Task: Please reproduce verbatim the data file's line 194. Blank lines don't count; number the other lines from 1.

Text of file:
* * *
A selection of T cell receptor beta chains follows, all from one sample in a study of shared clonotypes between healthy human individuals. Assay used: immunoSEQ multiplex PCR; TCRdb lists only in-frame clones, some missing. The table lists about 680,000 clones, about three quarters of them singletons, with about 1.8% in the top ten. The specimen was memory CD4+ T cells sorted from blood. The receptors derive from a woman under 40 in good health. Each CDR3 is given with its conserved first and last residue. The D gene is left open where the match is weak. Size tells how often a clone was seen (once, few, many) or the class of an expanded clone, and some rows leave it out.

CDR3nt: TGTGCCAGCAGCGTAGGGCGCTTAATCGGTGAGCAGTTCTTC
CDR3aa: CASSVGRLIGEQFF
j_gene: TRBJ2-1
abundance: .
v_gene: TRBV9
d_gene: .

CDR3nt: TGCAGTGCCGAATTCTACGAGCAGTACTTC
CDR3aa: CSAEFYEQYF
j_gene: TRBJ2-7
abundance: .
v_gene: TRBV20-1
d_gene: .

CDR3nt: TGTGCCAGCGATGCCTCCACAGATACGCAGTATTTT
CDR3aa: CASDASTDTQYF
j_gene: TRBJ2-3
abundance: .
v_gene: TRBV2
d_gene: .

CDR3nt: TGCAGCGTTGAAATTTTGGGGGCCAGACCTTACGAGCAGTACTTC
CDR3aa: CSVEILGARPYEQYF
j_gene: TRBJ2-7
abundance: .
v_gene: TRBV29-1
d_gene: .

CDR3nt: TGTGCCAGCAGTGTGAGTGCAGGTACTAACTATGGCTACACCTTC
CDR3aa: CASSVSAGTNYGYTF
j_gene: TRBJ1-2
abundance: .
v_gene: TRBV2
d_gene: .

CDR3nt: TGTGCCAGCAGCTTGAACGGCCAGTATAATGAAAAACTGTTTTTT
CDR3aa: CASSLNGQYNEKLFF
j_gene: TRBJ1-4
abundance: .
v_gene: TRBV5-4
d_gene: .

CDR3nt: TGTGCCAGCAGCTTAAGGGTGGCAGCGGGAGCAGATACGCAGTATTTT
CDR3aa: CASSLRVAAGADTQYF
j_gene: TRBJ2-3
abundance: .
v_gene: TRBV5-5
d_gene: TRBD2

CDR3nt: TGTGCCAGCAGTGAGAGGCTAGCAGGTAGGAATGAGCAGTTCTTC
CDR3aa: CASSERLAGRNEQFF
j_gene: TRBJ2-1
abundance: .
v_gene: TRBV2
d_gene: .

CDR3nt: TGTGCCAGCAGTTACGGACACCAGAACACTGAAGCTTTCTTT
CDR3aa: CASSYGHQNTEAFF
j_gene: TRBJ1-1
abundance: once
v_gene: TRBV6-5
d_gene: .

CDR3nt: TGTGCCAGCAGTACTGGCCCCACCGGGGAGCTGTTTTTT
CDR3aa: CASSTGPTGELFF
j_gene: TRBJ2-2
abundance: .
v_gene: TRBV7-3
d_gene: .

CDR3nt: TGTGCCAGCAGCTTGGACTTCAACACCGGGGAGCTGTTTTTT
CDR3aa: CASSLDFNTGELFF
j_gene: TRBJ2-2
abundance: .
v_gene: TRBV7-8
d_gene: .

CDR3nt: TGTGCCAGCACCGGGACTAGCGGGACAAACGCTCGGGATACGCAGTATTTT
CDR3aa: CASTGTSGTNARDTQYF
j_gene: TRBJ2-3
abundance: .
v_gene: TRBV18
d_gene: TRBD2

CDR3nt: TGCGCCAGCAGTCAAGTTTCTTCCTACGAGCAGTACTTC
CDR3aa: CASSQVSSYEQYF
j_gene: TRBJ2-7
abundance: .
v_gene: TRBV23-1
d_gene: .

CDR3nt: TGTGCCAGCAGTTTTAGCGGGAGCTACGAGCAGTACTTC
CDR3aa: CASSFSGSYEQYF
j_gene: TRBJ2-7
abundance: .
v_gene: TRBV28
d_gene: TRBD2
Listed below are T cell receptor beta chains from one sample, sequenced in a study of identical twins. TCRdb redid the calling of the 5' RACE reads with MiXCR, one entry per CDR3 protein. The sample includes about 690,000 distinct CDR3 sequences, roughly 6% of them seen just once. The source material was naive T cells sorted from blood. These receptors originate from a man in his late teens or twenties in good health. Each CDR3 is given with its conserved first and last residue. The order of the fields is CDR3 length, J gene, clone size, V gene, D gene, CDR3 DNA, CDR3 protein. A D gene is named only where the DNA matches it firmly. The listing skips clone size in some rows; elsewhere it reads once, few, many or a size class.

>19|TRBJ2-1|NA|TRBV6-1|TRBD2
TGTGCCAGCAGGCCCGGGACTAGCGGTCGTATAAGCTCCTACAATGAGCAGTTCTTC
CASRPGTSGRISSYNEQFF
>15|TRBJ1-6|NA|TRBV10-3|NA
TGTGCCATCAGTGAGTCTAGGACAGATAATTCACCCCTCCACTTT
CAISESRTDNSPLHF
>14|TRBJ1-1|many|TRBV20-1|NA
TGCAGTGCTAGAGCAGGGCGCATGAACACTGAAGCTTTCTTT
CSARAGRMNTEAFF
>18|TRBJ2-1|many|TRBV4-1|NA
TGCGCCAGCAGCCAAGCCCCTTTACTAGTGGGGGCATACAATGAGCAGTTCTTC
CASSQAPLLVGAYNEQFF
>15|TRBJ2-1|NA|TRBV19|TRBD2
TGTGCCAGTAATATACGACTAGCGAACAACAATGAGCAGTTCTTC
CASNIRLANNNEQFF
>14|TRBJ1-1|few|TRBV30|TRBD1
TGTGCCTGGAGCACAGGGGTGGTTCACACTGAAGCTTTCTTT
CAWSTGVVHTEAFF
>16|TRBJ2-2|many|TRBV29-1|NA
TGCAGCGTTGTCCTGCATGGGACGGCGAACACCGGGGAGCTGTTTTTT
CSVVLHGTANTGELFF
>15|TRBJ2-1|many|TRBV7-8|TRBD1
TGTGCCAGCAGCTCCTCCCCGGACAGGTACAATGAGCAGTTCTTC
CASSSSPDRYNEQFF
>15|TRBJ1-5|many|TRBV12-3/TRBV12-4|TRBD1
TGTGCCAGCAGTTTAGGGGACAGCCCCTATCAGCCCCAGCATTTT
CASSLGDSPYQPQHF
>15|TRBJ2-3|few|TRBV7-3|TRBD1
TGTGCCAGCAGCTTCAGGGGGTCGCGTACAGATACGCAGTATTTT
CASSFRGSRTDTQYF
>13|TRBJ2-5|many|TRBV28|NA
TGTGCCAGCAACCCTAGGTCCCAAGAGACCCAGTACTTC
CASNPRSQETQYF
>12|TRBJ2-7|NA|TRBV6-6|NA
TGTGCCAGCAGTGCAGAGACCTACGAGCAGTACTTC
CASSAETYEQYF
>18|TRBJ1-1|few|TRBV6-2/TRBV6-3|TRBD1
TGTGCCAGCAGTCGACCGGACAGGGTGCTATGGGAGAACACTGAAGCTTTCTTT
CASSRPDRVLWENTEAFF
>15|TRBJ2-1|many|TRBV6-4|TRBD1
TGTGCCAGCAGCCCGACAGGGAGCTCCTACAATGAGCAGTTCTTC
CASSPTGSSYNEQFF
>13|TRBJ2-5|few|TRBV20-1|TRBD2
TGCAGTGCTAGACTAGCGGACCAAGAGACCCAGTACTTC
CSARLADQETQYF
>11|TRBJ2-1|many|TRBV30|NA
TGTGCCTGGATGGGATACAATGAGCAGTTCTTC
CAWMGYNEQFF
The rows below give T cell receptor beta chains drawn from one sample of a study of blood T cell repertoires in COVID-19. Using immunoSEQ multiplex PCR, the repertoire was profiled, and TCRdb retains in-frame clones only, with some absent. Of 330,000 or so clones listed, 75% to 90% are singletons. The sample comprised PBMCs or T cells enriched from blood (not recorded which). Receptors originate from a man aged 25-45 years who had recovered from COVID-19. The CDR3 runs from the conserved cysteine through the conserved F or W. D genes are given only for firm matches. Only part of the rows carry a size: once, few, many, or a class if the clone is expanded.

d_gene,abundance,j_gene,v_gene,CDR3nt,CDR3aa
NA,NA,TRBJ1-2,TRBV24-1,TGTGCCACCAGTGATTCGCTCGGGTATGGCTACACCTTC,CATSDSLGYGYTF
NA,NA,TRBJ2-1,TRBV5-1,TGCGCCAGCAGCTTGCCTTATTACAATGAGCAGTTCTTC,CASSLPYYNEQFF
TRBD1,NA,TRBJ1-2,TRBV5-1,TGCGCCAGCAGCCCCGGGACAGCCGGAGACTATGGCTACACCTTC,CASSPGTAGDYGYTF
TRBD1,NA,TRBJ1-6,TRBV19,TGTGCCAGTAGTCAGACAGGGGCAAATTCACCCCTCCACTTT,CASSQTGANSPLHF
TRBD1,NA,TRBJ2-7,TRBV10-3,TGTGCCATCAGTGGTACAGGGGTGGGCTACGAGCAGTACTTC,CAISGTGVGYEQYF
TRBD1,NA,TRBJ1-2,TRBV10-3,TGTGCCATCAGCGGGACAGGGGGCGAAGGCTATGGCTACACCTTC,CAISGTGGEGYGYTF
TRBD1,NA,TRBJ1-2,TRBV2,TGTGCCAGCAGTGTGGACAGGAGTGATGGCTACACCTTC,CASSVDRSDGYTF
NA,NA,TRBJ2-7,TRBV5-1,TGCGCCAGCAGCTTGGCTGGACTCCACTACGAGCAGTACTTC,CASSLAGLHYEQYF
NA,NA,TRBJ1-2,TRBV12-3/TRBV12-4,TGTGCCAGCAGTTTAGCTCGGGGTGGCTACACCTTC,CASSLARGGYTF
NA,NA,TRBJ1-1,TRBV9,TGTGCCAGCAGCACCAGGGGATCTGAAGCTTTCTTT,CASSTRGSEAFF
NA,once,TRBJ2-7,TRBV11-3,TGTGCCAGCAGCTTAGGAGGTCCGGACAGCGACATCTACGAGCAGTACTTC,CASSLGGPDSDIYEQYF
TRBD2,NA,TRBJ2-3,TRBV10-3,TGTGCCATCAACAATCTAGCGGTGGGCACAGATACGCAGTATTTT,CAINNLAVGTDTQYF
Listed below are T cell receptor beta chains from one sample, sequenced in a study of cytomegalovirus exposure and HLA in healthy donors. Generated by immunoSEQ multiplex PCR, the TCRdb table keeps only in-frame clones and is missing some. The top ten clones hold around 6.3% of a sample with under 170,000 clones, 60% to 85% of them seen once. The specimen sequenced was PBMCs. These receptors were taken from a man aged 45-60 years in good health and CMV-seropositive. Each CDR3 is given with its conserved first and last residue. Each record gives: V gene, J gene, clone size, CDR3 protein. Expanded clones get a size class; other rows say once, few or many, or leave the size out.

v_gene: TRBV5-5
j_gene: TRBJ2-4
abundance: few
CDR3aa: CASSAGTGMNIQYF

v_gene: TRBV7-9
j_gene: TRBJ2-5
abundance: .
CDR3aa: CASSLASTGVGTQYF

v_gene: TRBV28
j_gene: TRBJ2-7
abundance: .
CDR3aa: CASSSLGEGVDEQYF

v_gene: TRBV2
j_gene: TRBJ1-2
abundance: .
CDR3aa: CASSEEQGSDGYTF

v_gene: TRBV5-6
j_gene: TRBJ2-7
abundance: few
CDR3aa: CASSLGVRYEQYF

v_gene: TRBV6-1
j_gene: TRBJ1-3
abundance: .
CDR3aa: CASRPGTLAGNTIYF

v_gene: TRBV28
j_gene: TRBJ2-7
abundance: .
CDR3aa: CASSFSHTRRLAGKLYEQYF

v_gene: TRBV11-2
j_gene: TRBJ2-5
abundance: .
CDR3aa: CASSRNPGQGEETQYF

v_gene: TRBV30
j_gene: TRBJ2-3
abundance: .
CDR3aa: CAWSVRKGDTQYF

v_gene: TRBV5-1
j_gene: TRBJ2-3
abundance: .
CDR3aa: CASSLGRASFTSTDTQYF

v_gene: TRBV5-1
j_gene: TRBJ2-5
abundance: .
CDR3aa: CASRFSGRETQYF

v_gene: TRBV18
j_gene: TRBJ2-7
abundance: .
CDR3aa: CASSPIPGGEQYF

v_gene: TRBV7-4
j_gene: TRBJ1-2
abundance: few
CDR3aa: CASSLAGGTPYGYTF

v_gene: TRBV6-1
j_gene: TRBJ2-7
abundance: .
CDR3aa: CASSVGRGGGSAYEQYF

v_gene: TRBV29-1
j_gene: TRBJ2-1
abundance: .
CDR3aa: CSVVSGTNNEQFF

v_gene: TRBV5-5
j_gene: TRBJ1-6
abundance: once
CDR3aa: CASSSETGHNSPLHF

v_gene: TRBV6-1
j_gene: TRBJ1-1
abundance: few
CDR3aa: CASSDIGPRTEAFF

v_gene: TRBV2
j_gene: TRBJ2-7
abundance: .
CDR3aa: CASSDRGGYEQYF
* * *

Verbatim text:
v_gene: TRBV18